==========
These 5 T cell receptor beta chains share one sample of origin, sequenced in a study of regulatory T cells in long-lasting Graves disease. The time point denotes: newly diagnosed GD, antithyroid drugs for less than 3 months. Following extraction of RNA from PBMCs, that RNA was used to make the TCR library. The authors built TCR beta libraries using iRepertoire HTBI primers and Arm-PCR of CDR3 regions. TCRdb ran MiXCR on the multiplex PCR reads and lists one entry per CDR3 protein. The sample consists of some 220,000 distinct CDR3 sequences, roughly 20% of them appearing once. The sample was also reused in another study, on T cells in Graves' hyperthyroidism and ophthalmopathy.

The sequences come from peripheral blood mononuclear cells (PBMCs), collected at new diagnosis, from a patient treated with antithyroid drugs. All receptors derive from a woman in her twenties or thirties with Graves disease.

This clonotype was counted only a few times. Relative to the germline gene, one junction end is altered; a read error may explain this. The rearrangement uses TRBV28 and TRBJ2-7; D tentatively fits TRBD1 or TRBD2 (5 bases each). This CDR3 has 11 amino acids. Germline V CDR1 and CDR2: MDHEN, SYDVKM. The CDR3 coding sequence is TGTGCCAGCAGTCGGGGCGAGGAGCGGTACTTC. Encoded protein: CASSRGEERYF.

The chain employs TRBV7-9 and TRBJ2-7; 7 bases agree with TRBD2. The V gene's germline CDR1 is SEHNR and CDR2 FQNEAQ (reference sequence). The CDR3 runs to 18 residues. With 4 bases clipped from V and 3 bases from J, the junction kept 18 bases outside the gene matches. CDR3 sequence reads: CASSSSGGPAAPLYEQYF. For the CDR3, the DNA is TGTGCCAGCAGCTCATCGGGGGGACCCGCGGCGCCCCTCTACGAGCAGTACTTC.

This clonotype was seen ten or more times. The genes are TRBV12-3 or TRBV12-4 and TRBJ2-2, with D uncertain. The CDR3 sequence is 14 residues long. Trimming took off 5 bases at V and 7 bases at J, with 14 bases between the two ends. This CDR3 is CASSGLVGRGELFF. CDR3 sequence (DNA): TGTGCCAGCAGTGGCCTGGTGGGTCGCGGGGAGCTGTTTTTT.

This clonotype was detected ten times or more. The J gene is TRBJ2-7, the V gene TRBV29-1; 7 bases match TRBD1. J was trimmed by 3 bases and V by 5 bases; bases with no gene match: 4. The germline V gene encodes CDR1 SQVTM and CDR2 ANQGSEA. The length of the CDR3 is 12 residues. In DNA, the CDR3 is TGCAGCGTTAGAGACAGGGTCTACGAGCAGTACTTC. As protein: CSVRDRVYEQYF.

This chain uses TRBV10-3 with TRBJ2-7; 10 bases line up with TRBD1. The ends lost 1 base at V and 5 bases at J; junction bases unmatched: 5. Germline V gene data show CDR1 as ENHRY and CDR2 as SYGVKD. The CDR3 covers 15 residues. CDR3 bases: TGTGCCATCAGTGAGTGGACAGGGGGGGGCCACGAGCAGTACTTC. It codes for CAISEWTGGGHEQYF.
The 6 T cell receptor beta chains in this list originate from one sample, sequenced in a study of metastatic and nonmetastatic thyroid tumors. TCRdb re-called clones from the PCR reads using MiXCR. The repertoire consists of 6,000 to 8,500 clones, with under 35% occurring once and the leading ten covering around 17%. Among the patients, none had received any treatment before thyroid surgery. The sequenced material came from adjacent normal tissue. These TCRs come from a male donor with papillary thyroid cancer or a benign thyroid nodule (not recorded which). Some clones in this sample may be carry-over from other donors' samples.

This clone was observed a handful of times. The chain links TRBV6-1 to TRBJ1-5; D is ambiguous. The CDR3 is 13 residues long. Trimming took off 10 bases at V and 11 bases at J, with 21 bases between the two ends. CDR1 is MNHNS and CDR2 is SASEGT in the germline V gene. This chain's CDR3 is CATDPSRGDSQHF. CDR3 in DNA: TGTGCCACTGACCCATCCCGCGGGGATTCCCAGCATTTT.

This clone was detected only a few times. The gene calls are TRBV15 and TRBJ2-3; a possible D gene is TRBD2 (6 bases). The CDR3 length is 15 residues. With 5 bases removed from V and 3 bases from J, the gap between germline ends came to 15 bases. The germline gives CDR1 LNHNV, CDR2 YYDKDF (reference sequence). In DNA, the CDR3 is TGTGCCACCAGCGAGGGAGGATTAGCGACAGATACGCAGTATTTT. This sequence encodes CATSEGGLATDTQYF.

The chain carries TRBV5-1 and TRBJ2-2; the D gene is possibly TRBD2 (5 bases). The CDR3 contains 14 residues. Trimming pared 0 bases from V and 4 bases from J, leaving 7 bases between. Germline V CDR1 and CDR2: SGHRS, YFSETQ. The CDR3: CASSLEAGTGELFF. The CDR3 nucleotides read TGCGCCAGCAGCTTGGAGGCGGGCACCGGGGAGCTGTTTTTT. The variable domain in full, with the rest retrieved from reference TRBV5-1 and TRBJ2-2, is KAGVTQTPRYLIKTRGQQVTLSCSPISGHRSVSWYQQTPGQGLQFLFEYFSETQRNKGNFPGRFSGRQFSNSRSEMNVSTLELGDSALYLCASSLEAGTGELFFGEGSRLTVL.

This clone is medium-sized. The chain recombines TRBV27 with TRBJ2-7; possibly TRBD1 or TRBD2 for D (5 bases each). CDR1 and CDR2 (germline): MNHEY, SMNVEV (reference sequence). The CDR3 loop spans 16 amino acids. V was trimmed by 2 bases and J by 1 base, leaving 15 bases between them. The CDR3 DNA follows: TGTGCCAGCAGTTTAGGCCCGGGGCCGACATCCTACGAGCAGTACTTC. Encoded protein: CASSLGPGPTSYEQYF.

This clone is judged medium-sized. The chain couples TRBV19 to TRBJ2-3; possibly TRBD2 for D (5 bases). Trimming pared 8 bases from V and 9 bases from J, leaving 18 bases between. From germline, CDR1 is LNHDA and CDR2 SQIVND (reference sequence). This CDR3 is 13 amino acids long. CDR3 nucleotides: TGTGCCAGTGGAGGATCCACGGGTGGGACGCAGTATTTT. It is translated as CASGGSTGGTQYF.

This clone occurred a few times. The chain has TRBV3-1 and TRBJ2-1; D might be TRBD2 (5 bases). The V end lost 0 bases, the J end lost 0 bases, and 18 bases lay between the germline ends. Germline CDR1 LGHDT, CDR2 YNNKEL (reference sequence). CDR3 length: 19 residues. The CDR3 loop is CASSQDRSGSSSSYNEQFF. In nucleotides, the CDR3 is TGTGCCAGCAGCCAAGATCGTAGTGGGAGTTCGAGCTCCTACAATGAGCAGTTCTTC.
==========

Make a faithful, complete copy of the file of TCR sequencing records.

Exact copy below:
These 5 T cell receptor beta chains share one sample of origin, sequenced in a study of regulatory T cells in long-lasting Graves disease. The time point denotes: newly diagnosed GD, antithyroid drugs for less than 3 months. Following extraction of RNA from PBMCs, that RNA was used to make the TCR library. The authors built TCR beta libraries using iRepertoire HTBI primers and Arm-PCR of CDR3 regions. TCRdb ran MiXCR on the multiplex PCR reads and lists one entry per CDR3 protein. The sample consists of some 220,000 distinct CDR3 sequences, roughly 20% of them appearing once. The sample was also reused in another study, on T cells in Graves' hyperthyroidism and ophthalmopathy.

The sequences come from peripheral blood mononuclear cells (PBMCs), collected at new diagnosis, from a patient treated with antithyroid drugs. All receptors derive from a woman in her twenties or thirties with Graves disease.

This clonotype was counted only a few times. Relative to the germline gene, one junction end is altered; a read error may explain this. The rearrangement uses TRBV28 and TRBJ2-7; D tentatively fits TRBD1 or TRBD2 (5 bases each). This CDR3 has 11 amino acids. Germline V CDR1 and CDR2: MDHEN, SYDVKM. The CDR3 coding sequence is TGTGCCAGCAGTCGGGGCGAGGAGCGGTACTTC. Encoded protein: CASSRGEERYF.

The chain employs TRBV7-9 and TRBJ2-7; 7 bases agree with TRBD2. The V gene's germline CDR1 is SEHNR and CDR2 FQNEAQ (reference sequence). The CDR3 runs to 18 residues. With 4 bases clipped from V and 3 bases from J, the junction kept 18 bases outside the gene matches. CDR3 sequence reads: CASSSSGGPAAPLYEQYF. For the CDR3, the DNA is TGTGCCAGCAGCTCATCGGGGGGACCCGCGGCGCCCCTCTACGAGCAGTACTTC.

This clonotype was seen ten or more times. The genes are TRBV12-3 or TRBV12-4 and TRBJ2-2, with D uncertain. The CDR3 sequence is 14 residues long. Trimming took off 5 bases at V and 7 bases at J, with 14 bases between the two ends. This CDR3 is CASSGLVGRGELFF. CDR3 sequence (DNA): TGTGCCAGCAGTGGCCTGGTGGGTCGCGGGGAGCTGTTTTTT.

This clonotype was detected ten times or more. The J gene is TRBJ2-7, the V gene TRBV29-1; 7 bases match TRBD1. J was trimmed by 3 bases and V by 5 bases; bases with no gene match: 4. The germline V gene encodes CDR1 SQVTM and CDR2 ANQGSEA. The length of the CDR3 is 12 residues. In DNA, the CDR3 is TGCAGCGTTAGAGACAGGGTCTACGAGCAGTACTTC. As protein: CSVRDRVYEQYF.

This chain uses TRBV10-3 with TRBJ2-7; 10 bases line up with TRBD1. The ends lost 1 base at V and 5 bases at J; junction bases unmatched: 5. Germline V gene data show CDR1 as ENHRY and CDR2 as SYGVKD. The CDR3 covers 15 residues. CDR3 bases: TGTGCCATCAGTGAGTGGACAGGGGGGGGCCACGAGCAGTACTTC. It codes for CAISEWTGGGHEQYF.
The 6 T cell receptor beta chains in this list originate from one sample, sequenced in a study of metastatic and nonmetastatic thyroid tumors. TCRdb re-called clones from the PCR reads using MiXCR. The repertoire consists of 6,000 to 8,500 clones, with under 35% occurring once and the leading ten covering around 17%. Among the patients, none had received any treatment before thyroid surgery. The sequenced material came from adjacent normal tissue. These TCRs come from a male donor with papillary thyroid cancer or a benign thyroid nodule (not recorded which). Some clones in this sample may be carry-over from other donors' samples.

This clone was observed a handful of times. The chain links TRBV6-1 to TRBJ1-5; D is ambiguous. The CDR3 is 13 residues long. Trimming took off 10 bases at V and 11 bases at J, with 21 bases between the two ends. CDR1 is MNHNS and CDR2 is SASEGT in the germline V gene. This chain's CDR3 is CATDPSRGDSQHF. CDR3 in DNA: TGTGCCACTGACCCATCCCGCGGGGATTCCCAGCATTTT.

This clone was detected only a few times. The gene calls are TRBV15 and TRBJ2-3; a possible D gene is TRBD2 (6 bases). The CDR3 length is 15 residues. With 5 bases removed from V and 3 bases from J, the gap between germline ends came to 15 bases. The germline gives CDR1 LNHNV, CDR2 YYDKDF (reference sequence). In DNA, the CDR3 is TGTGCCACCAGCGAGGGAGGATTAGCGACAGATACGCAGTATTTT. This sequence encodes CATSEGGLATDTQYF.

The chain carries TRBV5-1 and TRBJ2-2; the D gene is possibly TRBD2 (5 bases). The CDR3 contains 14 residues. Trimming pared 0 bases from V and 4 bases from J, leaving 7 bases between. Germline V CDR1 and CDR2: SGHRS, YFSETQ. The CDR3: CASSLEAGTGELFF. The CDR3 nucleotides read TGCGCCAGCAGCTTGGAGGCGGGCACCGGGGAGCTGTTTTTT. The variable domain in full, with the rest retrieved from reference TRBV5-1 and TRBJ2-2, is KAGVTQTPRYLIKTRGQQVTLSCSPISGHRSVSWYQQTPGQGLQFLFEYFSETQRNKGNFPGRFSGRQFSNSRSEMNVSTLELGDSALYLCASSLEAGTGELFFGEGSRLTVL.

This clone is medium-sized. The chain recombines TRBV27 with TRBJ2-7; possibly TRBD1 or TRBD2 for D (5 bases each). CDR1 and CDR2 (germline): MNHEY, SMNVEV (reference sequence). The CDR3 loop spans 16 amino acids. V was trimmed by 2 bases and J by 1 base, leaving 15 bases between them. The CDR3 DNA follows: TGTGCCAGCAGTTTAGGCCCGGGGCCGACATCCTACGAGCAGTACTTC. Encoded protein: CASSLGPGPTSYEQYF.

This clone is judged medium-sized. The chain couples TRBV19 to TRBJ2-3; possibly TRBD2 for D (5 bases). Trimming pared 8 bases from V and 9 bases from J, leaving 18 bases between. From germline, CDR1 is LNHDA and CDR2 SQIVND (reference sequence). This CDR3 is 13 amino acids long. CDR3 nucleotides: TGTGCCAGTGGAGGATCCACGGGTGGGACGCAGTATTTT. It is translated as CASGGSTGGTQYF.

This clone occurred a few times. The chain has TRBV3-1 and TRBJ2-1; D might be TRBD2 (5 bases). The V end lost 0 bases, the J end lost 0 bases, and 18 bases lay between the germline ends. Germline CDR1 LGHDT, CDR2 YNNKEL (reference sequence). CDR3 length: 19 residues. The CDR3 loop is CASSQDRSGSSSSYNEQFF. In nucleotides, the CDR3 is TGTGCCAGCAGCCAAGATCGTAGTGGGAGTTCGAGCTCCTACAATGAGCAGTTCTTC.